A Social Contract

I’ve been reading about the philosopher Jean Jacques Rousseau who developed quite an enthusiastic following in 18th century France. The gist of his thinking had to do with the idea of subordinating individuality to participation in the ‘social welfare’ of all in the community (which he identified pretty clearly as ‘us’ not ‘them’, a xenophobe, I guess). He advocated a purer, simpler life free of the oppressive class divisions that competitive commercialism produced. The primacy of our community should always supersede personal acquisition and behaviors, he offered, which sounded to pretty much everyone at the time a virtuous direction for society to take.

Anyway, around the same time the enlightened public (the well-to-do ones anyway) were enthusiastically embracing these ideas, the king, Louis XVI was bankrupting France, allowing a lot of folks to go homeless and starving in the streets. Oblivious to the plight of the masses his Queen, Marie Antoinette, suggested that if the people were starving they should just go ahead and eat cake.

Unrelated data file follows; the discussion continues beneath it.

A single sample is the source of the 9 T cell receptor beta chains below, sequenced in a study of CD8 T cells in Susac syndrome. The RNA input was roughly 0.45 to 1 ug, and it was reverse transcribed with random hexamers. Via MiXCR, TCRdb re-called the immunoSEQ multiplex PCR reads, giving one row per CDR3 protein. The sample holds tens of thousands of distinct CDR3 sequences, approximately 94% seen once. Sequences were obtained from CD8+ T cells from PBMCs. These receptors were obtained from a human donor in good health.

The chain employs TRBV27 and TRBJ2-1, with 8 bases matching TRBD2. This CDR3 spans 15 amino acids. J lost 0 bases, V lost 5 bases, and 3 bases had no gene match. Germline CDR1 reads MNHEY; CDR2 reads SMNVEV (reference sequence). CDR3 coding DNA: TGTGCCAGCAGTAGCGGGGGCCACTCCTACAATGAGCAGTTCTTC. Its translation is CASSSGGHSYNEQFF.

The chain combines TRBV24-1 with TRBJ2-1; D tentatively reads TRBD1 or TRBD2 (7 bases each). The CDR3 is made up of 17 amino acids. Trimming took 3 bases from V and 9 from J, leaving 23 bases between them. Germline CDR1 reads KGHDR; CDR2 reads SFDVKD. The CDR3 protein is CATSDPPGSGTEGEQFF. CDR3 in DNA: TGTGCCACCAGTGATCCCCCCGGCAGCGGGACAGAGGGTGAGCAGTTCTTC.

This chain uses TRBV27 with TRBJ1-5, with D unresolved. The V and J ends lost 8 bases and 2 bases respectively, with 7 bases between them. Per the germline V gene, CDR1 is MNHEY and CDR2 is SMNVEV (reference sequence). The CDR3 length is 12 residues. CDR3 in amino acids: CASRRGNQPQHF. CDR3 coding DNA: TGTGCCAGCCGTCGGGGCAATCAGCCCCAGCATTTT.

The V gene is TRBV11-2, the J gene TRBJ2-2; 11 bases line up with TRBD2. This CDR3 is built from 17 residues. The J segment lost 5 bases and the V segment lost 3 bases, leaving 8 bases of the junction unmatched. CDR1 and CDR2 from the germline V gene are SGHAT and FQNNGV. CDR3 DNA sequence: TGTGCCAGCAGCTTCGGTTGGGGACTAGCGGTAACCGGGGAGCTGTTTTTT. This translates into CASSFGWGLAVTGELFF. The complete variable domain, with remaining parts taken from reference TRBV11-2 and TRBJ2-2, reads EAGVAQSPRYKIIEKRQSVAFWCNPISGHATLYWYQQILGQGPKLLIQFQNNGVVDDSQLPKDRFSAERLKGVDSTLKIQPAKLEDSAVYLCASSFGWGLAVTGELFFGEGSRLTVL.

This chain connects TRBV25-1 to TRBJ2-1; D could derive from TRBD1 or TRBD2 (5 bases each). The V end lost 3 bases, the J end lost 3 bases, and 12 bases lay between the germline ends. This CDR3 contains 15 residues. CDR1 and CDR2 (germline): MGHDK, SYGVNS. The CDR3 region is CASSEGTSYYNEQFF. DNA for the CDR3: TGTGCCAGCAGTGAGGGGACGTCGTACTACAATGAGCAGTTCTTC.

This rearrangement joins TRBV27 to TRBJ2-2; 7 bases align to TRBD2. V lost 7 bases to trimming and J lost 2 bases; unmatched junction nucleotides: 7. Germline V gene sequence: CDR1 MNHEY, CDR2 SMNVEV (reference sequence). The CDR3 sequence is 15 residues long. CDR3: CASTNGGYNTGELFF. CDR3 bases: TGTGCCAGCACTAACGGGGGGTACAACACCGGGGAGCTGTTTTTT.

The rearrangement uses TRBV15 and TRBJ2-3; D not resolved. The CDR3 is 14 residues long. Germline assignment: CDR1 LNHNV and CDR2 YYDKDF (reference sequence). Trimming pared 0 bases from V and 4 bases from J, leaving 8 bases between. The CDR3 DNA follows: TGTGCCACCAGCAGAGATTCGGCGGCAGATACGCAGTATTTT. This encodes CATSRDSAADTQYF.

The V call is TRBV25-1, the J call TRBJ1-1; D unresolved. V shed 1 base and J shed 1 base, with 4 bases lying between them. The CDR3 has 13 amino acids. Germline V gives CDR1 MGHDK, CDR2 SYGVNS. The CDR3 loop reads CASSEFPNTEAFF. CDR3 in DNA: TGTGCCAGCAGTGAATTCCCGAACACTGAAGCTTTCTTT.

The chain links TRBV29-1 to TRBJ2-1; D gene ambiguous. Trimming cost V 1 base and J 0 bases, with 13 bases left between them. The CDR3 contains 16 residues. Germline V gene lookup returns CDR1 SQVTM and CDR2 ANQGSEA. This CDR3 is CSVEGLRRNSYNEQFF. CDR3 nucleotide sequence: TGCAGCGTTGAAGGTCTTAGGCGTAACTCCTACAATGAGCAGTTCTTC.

The people understandably revolted, stormed the Bastille, released political prisoners and guillotined the royal couple. The leadership vacuum was filled by the likes of an egocentric Robespierre who took to extremes the philosophical perspectives of our Rousseau such that if one wasn’t overtly sacrificing for the ‘general will’ she might likely end of guillotined or hung. Apparently, Rousseau’s ideas got a bit out of hand, applied with a bit too much zeal.

Lessons to be learned, I guess: be skeptical of leaders that attempt to isolate and demonize a perceived evil ‘other’, that find conspiracies were they don’t exist. Do we need another Napoleon?

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